It’s a surreal experience. I am in a state of induced bliss. Warm and reassuring hands knead away the knots of tension in my back. A turmeric pack is smoothed on to me as I observe the emerald green rice fields outside the white-curtained windows. As I emerge from a flower strewn bath, and sip on a Balinese coffee, I am levitating! Sculpted rice terraces like amphitheatres, extravagant sunsets, ornate temples and velvety beaches — Bali is truly special.

Our hotel is an hour away from the Ngurah Rai airport, near the spectacular Tanah Lot temple. It’s a huge, sprawling property (about 103 acres), where the only sounds are the rush of waves and the sound of the golf club against the ball. There are three swimming pools, a spa, a golf course and two restaurants. For that extra touch of romance, there are the seaside ‘Bales’ — small huts with a thatched roof, open on all sides, and with a mattress and pillows.

Colourful dance

Bali is a unique cultural entity by itself — a Hindu-majority island in the world’s largest Muslim-majority nation. Our first stop is a Barong dance at a temple at Batubulan, a village famous for its stone carvings. The setting is the grassy courtyard of an ancient Balinese temple whose brick walls are covered by moss and ferns. The Barong dance depicts the eternal battle between good and evil. The dance is marked by colourful costumes and accompanied by an orchestra of gamelan musicians, including an instrument that looks like a xylophone!

The Balinese culture is steeped in religion and ceremonies. Prayers and offerings are a way of life. There are thousands of temples around the island, and every home has a family temple. Every day, we see people place carefully constructed small palm baskets filled with food and flowers with incense sticks outside the doors of homes, hotels and shops.

The Balinese have been Hindus for more than 800 years but the Hinduism they practise is quite different from what Indians do. The Balinese go to temples only on special occasions — the rest of the time, the temples are unused.

The idols are brought into the temples only at the time of special festivals. They use symbolic colours — red for Brahma, white for Shiva and black for Vishnu. The Batuan Temple complex, built around 1022, is one of the oldest temples on the island. The Meru shrines gleam with roofs made from the fibre of black palms and gold-painted woodwork.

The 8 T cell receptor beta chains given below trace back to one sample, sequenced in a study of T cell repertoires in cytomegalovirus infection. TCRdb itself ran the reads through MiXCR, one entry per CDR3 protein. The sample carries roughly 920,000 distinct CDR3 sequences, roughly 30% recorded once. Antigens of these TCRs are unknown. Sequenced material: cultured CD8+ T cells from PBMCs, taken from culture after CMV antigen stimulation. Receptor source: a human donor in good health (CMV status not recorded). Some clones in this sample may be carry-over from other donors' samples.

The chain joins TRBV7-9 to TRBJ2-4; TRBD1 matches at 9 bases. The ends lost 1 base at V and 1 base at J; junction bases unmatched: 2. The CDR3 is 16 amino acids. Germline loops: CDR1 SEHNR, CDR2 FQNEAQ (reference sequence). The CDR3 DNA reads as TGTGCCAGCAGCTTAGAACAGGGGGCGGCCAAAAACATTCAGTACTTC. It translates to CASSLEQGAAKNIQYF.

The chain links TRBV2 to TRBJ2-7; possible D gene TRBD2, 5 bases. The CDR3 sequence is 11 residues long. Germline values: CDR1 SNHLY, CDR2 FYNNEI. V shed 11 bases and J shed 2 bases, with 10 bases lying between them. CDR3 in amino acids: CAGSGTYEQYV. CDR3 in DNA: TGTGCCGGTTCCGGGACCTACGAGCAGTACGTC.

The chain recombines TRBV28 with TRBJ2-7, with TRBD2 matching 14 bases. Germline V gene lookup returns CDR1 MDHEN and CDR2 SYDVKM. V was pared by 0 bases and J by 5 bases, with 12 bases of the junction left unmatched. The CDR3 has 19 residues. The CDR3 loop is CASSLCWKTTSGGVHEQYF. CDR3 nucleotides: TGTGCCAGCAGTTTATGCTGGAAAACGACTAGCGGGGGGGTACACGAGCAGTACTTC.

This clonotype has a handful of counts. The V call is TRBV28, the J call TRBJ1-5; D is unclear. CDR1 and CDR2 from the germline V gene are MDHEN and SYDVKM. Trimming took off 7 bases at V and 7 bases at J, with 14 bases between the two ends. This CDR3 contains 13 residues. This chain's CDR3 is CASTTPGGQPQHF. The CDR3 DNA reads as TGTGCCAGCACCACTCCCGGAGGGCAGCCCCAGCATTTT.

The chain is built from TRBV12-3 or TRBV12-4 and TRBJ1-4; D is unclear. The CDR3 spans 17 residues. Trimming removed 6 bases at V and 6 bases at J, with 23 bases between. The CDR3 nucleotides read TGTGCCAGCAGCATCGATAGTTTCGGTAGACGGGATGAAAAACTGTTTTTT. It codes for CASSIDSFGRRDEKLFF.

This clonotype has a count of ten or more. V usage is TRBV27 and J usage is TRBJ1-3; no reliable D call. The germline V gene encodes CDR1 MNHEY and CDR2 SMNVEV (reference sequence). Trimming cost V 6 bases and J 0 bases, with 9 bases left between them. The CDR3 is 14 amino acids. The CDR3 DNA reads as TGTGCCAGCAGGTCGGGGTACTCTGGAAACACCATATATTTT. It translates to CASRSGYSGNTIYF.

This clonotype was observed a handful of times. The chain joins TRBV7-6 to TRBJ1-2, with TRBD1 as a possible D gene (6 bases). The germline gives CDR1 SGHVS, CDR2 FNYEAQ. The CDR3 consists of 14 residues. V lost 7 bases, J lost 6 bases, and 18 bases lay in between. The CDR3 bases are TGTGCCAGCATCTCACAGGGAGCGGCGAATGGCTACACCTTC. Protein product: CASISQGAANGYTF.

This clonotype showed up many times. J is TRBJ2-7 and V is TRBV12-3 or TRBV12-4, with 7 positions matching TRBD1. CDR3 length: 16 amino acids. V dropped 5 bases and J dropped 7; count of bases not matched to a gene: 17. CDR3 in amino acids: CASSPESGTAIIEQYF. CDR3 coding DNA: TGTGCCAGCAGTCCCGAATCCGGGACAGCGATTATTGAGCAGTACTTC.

Suri, our guide, takes us to the cultural heart of Bali — Ubud. The road to Ubud has rows of canvasses displayed in open pavilions and home studios. They are fascinating works of art dealing with subjects of daily life — such as a gamelan rehearsal, rice harvesting scene or a Balinese dance recital. Suri tells us that every person in Bali is an artist or an artisan. We believe him as we see weaving, dancing, stone and wood carving and painting almost everywhere. We reach the village of Tegallalang and see the verdant rice terraces. In between the rice terraces are small temples to which the rice deity Dewi Sri is invited!

Time to bargain

The Ubud art market is a treasure house of local crafts. There are rows and rows of stalls selling masks, puppets, local pottery, clothes, trinkets and silver jewellery. We hone our bargaining skills to perfection against the constant refrain of “Me bankruuupt!”

The capital city, Denpasar is a must-see for the urban Bali experience. Motorcycles, cars, dokars or horse carts and bemos (a hybrid Indonesian van) weave their way through traffic. There is a huge patch of green here with a bronze statue commemorating the ritual mass suicide or ‘Puputan’, where the Raja of Badung (as Denpasar was then called) and Balinese warriors attacked the Dutch rulers and then stabbed themselves.

The Bali Museum dates back to 1932, and its attractive grassy courtyards and buildings combine all the archetypes of traditional Balinese architecture. It’s a veritable visual feast of paintings, masks, ceremonial regalia and archaeological finds. It’s a short walk from the hotel to the iconic Tanah Lot temple. Its multi-tiered shrines on a crop of rock have become the enduring image of Bali. This temple is said to be founded by the Hindu priest Nirartha, who sailed to Bali from Java in the 16th Century. Legend goes that he meditated so hard that he pushed the rock he was sitting on into the sea and this became the shrine and his scarf turned into poisonous serpents that still guard the temple!

We see the shrine from afar amidst Polaroid-clicking photographers and the ubiquitous vendors. The view from sunset point, a short climb to the top of a cliff, gives us a breathtaking view of the temple and the Indian Ocean. We are just in time for an exquisite Balinese sunset, with the molten sun awash in a pink sky.

Published in the Hindu Metro Plus , 2009